Living on campus has positive benefits.
“Forty-plus years of research shows students who live on campus are more engaged,” Coleman said. “That contributes to student retention and leads to positive student experience which [results in] happy alums who give to the campus.”
Some of the housing increase is due to new residence halls that were completed during the COVID pandemic. Another factor is diversifying the housing stock on campus.
“Now our inventory is mixed,” Coleman said. “There are [fewer] community-style bathrooms. Now it is more semi-suites, suites and apartment-style [units]. We also house some graduate students and law school students. The new types of housing have attracted those populations.”
In 2022, NCCU Residential Life switched to a new housing management system called Mercury which made it easier to communicate with students, see housing availability and work with special populations such as Athletics, Cheatham-White Scholars, the African American Male Initiative, University Honors program, etc.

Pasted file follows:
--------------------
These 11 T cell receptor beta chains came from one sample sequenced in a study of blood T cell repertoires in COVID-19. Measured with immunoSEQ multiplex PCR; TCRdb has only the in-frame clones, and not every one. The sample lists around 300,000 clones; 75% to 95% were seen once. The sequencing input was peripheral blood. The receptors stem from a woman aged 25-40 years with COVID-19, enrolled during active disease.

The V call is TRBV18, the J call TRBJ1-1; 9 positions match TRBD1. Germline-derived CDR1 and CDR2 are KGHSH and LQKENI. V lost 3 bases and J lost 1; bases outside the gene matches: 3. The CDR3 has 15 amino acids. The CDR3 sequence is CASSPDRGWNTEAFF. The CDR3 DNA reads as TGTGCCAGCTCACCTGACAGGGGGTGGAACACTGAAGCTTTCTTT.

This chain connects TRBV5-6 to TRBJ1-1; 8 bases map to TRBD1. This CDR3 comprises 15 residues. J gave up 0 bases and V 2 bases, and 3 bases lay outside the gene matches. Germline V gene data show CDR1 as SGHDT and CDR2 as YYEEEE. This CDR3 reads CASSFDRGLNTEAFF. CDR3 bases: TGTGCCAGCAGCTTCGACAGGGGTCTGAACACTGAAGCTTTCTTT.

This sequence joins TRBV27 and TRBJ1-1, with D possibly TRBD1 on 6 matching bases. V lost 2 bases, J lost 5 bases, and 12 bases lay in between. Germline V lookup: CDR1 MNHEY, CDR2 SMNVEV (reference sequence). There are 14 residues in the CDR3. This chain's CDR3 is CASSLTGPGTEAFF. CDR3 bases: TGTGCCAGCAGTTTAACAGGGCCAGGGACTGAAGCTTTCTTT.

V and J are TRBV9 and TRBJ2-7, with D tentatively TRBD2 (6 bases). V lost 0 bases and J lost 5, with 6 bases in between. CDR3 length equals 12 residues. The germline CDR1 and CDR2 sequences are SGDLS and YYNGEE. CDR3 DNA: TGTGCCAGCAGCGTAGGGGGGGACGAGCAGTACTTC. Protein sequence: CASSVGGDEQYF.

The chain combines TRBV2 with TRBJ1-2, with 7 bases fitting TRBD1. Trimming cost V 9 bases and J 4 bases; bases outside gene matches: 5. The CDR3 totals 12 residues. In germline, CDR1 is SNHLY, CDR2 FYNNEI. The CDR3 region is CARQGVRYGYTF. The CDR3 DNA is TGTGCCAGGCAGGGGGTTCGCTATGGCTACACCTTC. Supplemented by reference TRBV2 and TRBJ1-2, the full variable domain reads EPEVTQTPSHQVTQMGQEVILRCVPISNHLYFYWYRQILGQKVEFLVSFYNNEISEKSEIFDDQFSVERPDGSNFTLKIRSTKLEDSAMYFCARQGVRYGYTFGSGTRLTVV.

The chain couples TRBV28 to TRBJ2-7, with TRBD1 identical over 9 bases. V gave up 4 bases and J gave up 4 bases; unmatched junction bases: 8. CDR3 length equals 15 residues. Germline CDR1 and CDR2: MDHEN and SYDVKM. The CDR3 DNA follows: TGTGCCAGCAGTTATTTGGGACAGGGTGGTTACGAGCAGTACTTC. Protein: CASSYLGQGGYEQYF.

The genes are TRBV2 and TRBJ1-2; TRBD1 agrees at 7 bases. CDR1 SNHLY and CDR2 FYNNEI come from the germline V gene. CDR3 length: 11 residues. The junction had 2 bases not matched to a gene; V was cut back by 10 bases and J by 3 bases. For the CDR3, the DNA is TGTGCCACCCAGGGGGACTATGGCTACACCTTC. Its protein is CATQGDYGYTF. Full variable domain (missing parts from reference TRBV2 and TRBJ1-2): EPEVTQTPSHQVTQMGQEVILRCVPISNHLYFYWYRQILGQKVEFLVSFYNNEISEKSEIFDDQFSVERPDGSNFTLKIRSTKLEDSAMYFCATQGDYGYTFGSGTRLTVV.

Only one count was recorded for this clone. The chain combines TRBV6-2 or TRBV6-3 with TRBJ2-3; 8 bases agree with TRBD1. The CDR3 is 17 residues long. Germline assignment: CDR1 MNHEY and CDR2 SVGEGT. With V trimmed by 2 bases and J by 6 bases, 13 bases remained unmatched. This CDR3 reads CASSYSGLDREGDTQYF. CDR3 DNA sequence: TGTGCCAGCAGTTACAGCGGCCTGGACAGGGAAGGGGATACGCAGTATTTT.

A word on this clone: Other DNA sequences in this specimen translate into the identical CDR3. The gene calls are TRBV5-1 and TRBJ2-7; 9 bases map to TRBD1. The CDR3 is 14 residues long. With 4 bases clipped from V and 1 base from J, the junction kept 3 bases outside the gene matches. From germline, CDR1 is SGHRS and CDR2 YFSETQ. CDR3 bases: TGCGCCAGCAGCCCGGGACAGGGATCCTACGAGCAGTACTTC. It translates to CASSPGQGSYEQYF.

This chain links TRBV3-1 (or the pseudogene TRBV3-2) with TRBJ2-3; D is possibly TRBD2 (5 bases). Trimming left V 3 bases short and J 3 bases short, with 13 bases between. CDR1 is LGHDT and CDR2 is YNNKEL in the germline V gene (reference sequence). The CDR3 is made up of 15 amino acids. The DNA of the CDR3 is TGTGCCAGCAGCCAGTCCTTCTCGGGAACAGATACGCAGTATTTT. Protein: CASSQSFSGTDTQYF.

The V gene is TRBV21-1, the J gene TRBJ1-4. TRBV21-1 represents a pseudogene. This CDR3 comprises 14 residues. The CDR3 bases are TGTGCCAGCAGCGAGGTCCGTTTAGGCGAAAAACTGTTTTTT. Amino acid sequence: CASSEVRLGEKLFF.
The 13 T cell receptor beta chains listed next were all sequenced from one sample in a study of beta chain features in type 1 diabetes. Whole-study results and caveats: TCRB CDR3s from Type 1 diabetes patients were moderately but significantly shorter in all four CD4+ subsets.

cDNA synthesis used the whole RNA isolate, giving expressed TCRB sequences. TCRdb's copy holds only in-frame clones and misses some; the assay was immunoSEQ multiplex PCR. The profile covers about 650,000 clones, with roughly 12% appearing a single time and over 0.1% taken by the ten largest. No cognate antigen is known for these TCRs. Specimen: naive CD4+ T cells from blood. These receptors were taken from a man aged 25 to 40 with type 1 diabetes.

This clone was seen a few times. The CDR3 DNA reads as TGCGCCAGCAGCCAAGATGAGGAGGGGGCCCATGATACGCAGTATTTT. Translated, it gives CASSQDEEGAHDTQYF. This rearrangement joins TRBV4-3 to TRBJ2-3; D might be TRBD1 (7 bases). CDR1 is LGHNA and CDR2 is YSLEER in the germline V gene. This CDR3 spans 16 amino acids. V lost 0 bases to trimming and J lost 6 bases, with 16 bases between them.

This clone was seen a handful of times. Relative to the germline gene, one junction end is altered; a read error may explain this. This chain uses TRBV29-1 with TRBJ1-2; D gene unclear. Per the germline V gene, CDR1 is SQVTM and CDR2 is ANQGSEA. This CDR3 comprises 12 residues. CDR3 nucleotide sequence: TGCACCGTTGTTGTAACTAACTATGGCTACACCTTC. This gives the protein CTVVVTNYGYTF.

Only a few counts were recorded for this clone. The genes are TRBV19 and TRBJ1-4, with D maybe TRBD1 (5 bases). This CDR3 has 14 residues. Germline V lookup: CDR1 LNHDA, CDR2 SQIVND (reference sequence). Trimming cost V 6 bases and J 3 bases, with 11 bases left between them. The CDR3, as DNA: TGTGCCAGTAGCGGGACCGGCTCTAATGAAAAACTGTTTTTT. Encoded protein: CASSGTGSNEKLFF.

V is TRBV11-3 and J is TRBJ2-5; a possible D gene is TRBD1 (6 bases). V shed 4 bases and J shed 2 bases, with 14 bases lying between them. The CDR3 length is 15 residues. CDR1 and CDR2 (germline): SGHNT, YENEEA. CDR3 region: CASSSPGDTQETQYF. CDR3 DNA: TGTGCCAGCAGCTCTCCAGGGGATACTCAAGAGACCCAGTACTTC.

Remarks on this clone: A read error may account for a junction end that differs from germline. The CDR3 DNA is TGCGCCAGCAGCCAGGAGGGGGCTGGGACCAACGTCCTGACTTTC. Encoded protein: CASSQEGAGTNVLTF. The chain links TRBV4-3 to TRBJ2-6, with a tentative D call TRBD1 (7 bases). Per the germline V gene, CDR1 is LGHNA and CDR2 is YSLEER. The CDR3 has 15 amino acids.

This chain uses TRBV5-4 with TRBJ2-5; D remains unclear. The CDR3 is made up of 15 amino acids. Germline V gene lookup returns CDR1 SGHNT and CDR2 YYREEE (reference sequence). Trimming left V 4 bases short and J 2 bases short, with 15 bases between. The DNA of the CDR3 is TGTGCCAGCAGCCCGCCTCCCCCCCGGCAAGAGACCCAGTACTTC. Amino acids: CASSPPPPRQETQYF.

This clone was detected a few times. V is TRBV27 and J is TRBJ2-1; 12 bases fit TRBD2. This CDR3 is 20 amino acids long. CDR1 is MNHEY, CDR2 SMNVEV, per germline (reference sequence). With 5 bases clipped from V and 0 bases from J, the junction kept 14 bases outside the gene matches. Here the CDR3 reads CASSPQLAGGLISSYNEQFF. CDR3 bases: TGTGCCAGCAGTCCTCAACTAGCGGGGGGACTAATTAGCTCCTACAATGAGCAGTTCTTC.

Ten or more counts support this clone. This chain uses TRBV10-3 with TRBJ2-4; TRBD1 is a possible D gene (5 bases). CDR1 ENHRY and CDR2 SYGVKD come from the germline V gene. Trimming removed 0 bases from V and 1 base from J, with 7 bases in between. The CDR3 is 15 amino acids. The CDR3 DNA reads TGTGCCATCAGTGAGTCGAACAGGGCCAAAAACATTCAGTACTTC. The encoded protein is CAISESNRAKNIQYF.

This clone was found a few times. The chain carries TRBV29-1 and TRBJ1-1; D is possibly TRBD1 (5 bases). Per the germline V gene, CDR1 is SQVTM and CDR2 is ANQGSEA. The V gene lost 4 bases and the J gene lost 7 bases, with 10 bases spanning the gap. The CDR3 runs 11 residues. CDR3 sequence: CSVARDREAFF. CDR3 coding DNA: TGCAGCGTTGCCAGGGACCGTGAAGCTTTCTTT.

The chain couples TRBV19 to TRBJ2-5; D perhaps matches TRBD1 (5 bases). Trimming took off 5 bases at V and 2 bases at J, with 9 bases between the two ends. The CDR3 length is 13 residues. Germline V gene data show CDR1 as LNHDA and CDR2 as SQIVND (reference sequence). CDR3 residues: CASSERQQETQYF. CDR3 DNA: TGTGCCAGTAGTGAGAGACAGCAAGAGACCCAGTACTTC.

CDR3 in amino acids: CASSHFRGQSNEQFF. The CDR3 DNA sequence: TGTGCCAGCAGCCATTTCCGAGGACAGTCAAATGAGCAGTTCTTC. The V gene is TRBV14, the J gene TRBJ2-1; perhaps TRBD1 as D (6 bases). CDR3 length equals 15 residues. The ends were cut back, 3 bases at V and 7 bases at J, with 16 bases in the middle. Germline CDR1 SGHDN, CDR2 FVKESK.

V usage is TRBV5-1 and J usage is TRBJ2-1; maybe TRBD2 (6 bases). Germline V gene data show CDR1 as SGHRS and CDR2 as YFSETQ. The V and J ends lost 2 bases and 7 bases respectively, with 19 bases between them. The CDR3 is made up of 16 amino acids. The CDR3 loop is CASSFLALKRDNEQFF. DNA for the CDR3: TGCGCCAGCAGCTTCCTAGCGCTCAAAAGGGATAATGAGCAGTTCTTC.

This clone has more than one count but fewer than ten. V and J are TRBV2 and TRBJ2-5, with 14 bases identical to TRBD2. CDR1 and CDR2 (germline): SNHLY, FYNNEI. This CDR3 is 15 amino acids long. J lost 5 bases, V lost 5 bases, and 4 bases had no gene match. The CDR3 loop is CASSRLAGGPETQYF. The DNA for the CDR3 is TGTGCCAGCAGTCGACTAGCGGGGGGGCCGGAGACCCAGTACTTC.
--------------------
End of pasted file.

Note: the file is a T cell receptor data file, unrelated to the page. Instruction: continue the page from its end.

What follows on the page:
The Division of Student Affairs also expanded the time period to apply for housing, opening housing applications in January rather than April.
Increase in Scholarship Donations
Finally, the University has raised $16.4 million. That is up 8.6% from $15.1 million during the 2021-2022 school year.
“This is the most we’ve raised in the last ten years,” said Susan L. Hester, vice chancellor for institutional advancement.
The increase was partly due to university gift officers contacting more alumni, who gave generously. The majority of those alumni donated money to support scholarships, particularly to the schools or colleges that they graduated from. Among those were the School of Business, Biomanufacturing Research Institute and Technology Enterprise (BRITE), School of Education and School of Law.
It wasn’t easy. There was a decrease in staffing and Institutional Advancement onboarded new staff in the middle of its fundraising campaign.
“We were getting them accustomed to NCCU and learning the culture of NCCU while calling on donors,” Hester said.